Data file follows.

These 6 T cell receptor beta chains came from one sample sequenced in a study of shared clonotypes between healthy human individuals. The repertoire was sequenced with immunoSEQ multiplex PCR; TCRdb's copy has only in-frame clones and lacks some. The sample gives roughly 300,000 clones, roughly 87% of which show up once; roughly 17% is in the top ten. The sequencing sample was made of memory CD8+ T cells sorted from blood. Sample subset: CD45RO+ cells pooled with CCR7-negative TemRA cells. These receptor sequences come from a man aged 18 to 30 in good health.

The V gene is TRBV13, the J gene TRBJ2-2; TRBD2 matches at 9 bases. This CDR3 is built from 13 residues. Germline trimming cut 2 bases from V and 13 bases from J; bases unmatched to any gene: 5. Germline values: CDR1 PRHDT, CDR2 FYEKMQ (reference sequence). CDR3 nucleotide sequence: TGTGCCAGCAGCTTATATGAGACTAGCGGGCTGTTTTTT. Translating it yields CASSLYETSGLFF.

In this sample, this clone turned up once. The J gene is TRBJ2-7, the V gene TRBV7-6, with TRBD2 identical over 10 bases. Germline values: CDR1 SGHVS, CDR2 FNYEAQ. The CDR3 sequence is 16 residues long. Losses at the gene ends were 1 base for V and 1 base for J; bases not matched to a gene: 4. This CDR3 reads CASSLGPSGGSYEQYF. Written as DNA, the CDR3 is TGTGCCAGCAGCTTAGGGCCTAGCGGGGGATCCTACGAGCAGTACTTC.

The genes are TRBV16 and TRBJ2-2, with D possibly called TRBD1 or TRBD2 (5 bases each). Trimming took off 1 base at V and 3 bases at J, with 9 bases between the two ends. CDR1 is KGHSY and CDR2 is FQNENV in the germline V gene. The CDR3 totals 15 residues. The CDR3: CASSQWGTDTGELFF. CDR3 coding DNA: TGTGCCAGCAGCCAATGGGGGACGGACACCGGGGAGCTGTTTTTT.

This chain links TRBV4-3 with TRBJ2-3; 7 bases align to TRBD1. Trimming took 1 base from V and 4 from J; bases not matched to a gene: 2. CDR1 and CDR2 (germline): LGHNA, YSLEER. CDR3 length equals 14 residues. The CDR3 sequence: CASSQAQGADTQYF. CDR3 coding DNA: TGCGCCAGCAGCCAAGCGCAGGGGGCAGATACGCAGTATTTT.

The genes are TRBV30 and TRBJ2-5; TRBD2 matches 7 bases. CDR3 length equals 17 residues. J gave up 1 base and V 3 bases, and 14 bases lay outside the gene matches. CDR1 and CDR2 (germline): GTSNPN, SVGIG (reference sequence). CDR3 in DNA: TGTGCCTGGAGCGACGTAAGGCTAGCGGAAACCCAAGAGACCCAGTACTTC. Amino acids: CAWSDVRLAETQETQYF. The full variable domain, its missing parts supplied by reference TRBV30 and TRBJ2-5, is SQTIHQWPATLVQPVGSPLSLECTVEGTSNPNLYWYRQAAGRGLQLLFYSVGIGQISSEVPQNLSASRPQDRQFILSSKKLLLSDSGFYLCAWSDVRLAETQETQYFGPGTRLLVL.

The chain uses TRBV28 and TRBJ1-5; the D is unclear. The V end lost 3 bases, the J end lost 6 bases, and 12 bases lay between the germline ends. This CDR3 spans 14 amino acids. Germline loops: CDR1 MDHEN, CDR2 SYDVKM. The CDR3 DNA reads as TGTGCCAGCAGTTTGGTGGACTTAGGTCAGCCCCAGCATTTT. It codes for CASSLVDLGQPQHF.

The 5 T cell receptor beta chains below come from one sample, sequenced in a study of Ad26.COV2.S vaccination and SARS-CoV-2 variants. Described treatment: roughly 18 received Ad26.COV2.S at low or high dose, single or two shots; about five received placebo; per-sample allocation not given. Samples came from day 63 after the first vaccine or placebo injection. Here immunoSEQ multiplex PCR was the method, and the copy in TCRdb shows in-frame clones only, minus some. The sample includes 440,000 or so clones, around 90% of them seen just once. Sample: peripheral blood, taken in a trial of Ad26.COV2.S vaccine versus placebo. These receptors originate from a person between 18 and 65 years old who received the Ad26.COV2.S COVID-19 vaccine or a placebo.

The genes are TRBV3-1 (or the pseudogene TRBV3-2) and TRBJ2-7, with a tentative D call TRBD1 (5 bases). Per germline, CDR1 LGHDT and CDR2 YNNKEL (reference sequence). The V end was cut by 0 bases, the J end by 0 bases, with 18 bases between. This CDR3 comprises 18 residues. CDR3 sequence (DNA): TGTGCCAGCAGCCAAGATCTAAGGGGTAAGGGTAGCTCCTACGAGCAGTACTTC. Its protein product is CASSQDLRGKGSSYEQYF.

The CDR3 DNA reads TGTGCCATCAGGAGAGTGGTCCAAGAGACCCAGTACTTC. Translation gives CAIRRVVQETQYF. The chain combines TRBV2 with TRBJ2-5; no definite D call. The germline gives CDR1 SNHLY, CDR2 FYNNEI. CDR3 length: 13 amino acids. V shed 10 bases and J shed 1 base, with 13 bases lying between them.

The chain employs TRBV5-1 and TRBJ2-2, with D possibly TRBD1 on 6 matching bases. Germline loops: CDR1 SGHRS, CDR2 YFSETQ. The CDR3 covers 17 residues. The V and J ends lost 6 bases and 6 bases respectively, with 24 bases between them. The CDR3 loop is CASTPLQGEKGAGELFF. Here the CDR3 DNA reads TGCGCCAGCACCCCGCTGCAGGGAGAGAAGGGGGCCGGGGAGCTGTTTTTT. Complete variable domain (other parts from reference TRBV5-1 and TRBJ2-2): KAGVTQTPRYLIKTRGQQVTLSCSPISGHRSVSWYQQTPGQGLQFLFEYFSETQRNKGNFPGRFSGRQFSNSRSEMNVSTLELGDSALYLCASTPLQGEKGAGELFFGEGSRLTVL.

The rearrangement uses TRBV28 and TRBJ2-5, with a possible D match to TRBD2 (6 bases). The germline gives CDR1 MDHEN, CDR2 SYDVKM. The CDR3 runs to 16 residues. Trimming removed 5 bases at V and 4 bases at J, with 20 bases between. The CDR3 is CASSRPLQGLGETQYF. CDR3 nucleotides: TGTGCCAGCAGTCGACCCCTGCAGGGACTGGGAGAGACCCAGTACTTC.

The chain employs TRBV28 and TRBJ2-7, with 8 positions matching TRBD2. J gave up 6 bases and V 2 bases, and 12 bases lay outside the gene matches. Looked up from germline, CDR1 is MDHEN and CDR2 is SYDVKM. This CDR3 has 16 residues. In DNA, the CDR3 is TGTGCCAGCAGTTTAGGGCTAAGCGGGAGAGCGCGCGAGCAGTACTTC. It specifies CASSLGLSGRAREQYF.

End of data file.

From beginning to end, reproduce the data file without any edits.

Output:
These 6 T cell receptor beta chains came from one sample sequenced in a study of shared clonotypes between healthy human individuals. The repertoire was sequenced with immunoSEQ multiplex PCR; TCRdb's copy has only in-frame clones and lacks some. The sample gives roughly 300,000 clones, roughly 87% of which show up once; roughly 17% is in the top ten. The sequencing sample was made of memory CD8+ T cells sorted from blood. Sample subset: CD45RO+ cells pooled with CCR7-negative TemRA cells. These receptor sequences come from a man aged 18 to 30 in good health.

The V gene is TRBV13, the J gene TRBJ2-2; TRBD2 matches at 9 bases. This CDR3 is built from 13 residues. Germline trimming cut 2 bases from V and 13 bases from J; bases unmatched to any gene: 5. Germline values: CDR1 PRHDT, CDR2 FYEKMQ (reference sequence). CDR3 nucleotide sequence: TGTGCCAGCAGCTTATATGAGACTAGCGGGCTGTTTTTT. Translating it yields CASSLYETSGLFF.

In this sample, this clone turned up once. The J gene is TRBJ2-7, the V gene TRBV7-6, with TRBD2 identical over 10 bases. Germline values: CDR1 SGHVS, CDR2 FNYEAQ. The CDR3 sequence is 16 residues long. Losses at the gene ends were 1 base for V and 1 base for J; bases not matched to a gene: 4. This CDR3 reads CASSLGPSGGSYEQYF. Written as DNA, the CDR3 is TGTGCCAGCAGCTTAGGGCCTAGCGGGGGATCCTACGAGCAGTACTTC.

The genes are TRBV16 and TRBJ2-2, with D possibly called TRBD1 or TRBD2 (5 bases each). Trimming took off 1 base at V and 3 bases at J, with 9 bases between the two ends. CDR1 is KGHSY and CDR2 is FQNENV in the germline V gene. The CDR3 totals 15 residues. The CDR3: CASSQWGTDTGELFF. CDR3 coding DNA: TGTGCCAGCAGCCAATGGGGGACGGACACCGGGGAGCTGTTTTTT.

This chain links TRBV4-3 with TRBJ2-3; 7 bases align to TRBD1. Trimming took 1 base from V and 4 from J; bases not matched to a gene: 2. CDR1 and CDR2 (germline): LGHNA, YSLEER. CDR3 length equals 14 residues. The CDR3 sequence: CASSQAQGADTQYF. CDR3 coding DNA: TGCGCCAGCAGCCAAGCGCAGGGGGCAGATACGCAGTATTTT.

The genes are TRBV30 and TRBJ2-5; TRBD2 matches 7 bases. CDR3 length equals 17 residues. J gave up 1 base and V 3 bases, and 14 bases lay outside the gene matches. CDR1 and CDR2 (germline): GTSNPN, SVGIG (reference sequence). CDR3 in DNA: TGTGCCTGGAGCGACGTAAGGCTAGCGGAAACCCAAGAGACCCAGTACTTC. Amino acids: CAWSDVRLAETQETQYF. The full variable domain, its missing parts supplied by reference TRBV30 and TRBJ2-5, is SQTIHQWPATLVQPVGSPLSLECTVEGTSNPNLYWYRQAAGRGLQLLFYSVGIGQISSEVPQNLSASRPQDRQFILSSKKLLLSDSGFYLCAWSDVRLAETQETQYFGPGTRLLVL.

The chain uses TRBV28 and TRBJ1-5; the D is unclear. The V end lost 3 bases, the J end lost 6 bases, and 12 bases lay between the germline ends. This CDR3 spans 14 amino acids. Germline loops: CDR1 MDHEN, CDR2 SYDVKM. The CDR3 DNA reads as TGTGCCAGCAGTTTGGTGGACTTAGGTCAGCCCCAGCATTTT. It codes for CASSLVDLGQPQHF.

The 5 T cell receptor beta chains below come from one sample, sequenced in a study of Ad26.COV2.S vaccination and SARS-CoV-2 variants. Described treatment: roughly 18 received Ad26.COV2.S at low or high dose, single or two shots; about five received placebo; per-sample allocation not given. Samples came from day 63 after the first vaccine or placebo injection. Here immunoSEQ multiplex PCR was the method, and the copy in TCRdb shows in-frame clones only, minus some. The sample includes 440,000 or so clones, around 90% of them seen just once. Sample: peripheral blood, taken in a trial of Ad26.COV2.S vaccine versus placebo. These receptors originate from a person between 18 and 65 years old who received the Ad26.COV2.S COVID-19 vaccine or a placebo.

The genes are TRBV3-1 (or the pseudogene TRBV3-2) and TRBJ2-7, with a tentative D call TRBD1 (5 bases). Per germline, CDR1 LGHDT and CDR2 YNNKEL (reference sequence). The V end was cut by 0 bases, the J end by 0 bases, with 18 bases between. This CDR3 comprises 18 residues. CDR3 sequence (DNA): TGTGCCAGCAGCCAAGATCTAAGGGGTAAGGGTAGCTCCTACGAGCAGTACTTC. Its protein product is CASSQDLRGKGSSYEQYF.

The CDR3 DNA reads TGTGCCATCAGGAGAGTGGTCCAAGAGACCCAGTACTTC. Translation gives CAIRRVVQETQYF. The chain combines TRBV2 with TRBJ2-5; no definite D call. The germline gives CDR1 SNHLY, CDR2 FYNNEI. CDR3 length: 13 amino acids. V shed 10 bases and J shed 1 base, with 13 bases lying between them.

The chain employs TRBV5-1 and TRBJ2-2, with D possibly TRBD1 on 6 matching bases. Germline loops: CDR1 SGHRS, CDR2 YFSETQ. The CDR3 covers 17 residues. The V and J ends lost 6 bases and 6 bases respectively, with 24 bases between them. The CDR3 loop is CASTPLQGEKGAGELFF. Here the CDR3 DNA reads TGCGCCAGCACCCCGCTGCAGGGAGAGAAGGGGGCCGGGGAGCTGTTTTTT. Complete variable domain (other parts from reference TRBV5-1 and TRBJ2-2): KAGVTQTPRYLIKTRGQQVTLSCSPISGHRSVSWYQQTPGQGLQFLFEYFSETQRNKGNFPGRFSGRQFSNSRSEMNVSTLELGDSALYLCASTPLQGEKGAGELFFGEGSRLTVL.

The rearrangement uses TRBV28 and TRBJ2-5, with a possible D match to TRBD2 (6 bases). The germline gives CDR1 MDHEN, CDR2 SYDVKM. The CDR3 runs to 16 residues. Trimming removed 5 bases at V and 4 bases at J, with 20 bases between. The CDR3 is CASSRPLQGLGETQYF. CDR3 nucleotides: TGTGCCAGCAGTCGACCCCTGCAGGGACTGGGAGAGACCCAGTACTTC.

The chain employs TRBV28 and TRBJ2-7, with 8 positions matching TRBD2. J gave up 6 bases and V 2 bases, and 12 bases lay outside the gene matches. Looked up from germline, CDR1 is MDHEN and CDR2 is SYDVKM. This CDR3 has 16 residues. In DNA, the CDR3 is TGTGCCAGCAGTTTAGGGCTAAGCGGGAGAGCGCGCGAGCAGTACTTC. It specifies CASSLGLSGRAREQYF.